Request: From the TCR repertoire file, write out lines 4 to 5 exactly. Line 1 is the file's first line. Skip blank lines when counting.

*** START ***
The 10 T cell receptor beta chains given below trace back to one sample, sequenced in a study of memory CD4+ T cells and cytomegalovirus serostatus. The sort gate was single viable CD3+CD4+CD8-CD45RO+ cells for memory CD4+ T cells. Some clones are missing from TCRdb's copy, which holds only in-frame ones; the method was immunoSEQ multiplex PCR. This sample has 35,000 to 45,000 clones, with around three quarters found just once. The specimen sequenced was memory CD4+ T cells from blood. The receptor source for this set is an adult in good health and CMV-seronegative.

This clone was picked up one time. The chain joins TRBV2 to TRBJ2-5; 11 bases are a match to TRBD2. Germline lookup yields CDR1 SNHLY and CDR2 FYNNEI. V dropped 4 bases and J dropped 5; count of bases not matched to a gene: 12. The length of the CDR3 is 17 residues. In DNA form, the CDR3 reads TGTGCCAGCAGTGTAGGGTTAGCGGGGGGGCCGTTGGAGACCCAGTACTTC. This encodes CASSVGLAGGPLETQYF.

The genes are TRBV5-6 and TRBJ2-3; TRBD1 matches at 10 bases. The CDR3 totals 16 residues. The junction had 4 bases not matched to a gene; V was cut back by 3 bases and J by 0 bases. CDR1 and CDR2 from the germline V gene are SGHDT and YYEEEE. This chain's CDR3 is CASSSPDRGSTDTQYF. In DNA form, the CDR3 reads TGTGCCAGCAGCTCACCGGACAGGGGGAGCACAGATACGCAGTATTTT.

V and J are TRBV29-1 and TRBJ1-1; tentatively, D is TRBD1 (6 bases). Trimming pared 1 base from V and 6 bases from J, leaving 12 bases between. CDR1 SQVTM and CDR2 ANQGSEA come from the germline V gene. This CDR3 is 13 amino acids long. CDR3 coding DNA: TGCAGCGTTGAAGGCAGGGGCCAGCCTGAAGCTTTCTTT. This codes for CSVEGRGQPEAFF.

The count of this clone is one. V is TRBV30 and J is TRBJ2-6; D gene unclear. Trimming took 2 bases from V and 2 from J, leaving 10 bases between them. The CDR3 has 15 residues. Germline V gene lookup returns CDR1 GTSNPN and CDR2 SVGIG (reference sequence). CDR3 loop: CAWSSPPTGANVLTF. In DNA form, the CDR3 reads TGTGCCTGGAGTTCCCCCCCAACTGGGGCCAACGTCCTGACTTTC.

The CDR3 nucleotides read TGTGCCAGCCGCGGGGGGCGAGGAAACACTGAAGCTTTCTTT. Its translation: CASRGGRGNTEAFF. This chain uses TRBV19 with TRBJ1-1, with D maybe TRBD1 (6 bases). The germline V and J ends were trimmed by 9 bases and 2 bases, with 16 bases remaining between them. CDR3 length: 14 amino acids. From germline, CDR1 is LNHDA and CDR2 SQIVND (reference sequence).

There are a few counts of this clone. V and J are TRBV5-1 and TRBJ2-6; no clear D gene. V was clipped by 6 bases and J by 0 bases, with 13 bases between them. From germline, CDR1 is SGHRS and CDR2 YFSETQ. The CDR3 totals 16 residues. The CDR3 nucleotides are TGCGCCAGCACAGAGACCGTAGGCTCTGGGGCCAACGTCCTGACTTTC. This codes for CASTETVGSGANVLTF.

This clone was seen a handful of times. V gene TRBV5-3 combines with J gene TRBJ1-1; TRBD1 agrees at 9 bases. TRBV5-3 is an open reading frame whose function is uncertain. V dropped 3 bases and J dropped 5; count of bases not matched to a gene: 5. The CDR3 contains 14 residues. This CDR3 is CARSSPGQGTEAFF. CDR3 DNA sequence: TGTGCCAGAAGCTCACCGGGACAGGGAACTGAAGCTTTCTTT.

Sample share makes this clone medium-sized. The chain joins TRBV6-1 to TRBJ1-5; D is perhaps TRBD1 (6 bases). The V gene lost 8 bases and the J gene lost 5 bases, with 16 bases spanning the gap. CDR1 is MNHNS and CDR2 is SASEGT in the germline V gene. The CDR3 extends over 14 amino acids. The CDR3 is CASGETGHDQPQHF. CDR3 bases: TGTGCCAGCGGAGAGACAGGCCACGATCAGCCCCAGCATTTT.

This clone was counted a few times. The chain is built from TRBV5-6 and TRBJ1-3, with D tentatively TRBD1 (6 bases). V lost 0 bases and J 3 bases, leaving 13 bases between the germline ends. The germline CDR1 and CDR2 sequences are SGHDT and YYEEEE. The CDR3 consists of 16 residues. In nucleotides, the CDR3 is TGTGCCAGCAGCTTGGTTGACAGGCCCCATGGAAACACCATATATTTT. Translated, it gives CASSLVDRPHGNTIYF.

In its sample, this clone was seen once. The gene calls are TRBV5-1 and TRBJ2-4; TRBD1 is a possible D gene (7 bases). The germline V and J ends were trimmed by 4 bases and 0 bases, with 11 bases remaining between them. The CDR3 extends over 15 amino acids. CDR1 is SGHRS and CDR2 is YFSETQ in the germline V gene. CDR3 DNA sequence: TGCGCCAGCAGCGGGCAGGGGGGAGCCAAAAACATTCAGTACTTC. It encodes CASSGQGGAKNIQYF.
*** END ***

V and J are TRBV29-1 and TRBJ1-1; tentatively, D is TRBD1 (6 bases). Trimming pared 1 base from V and 6 bases from J, leaving 12 bases between. CDR1 SQVTM and CDR2 ANQGSEA come from the germline V gene. This CDR3 is 13 amino acids long. CDR3 coding DNA: TGCAGCGTTGAAGGCAGGGGCCAGCCTGAAGCTTTCTTT. This codes for CSVEGRGQPEAFF.

The count of this clone is one. V is TRBV30 and J is TRBJ2-6; D gene unclear. Trimming took 2 bases from V and 2 from J, leaving 10 bases between them. The CDR3 has 15 residues. Germline V gene lookup returns CDR1 GTSNPN and CDR2 SVGIG (reference sequence). CDR3 loop: CAWSSPPTGANVLTF. In DNA form, the CDR3 reads TGTGCCTGGAGTTCCCCCCCAACTGGGGCCAACGTCCTGACTTTC.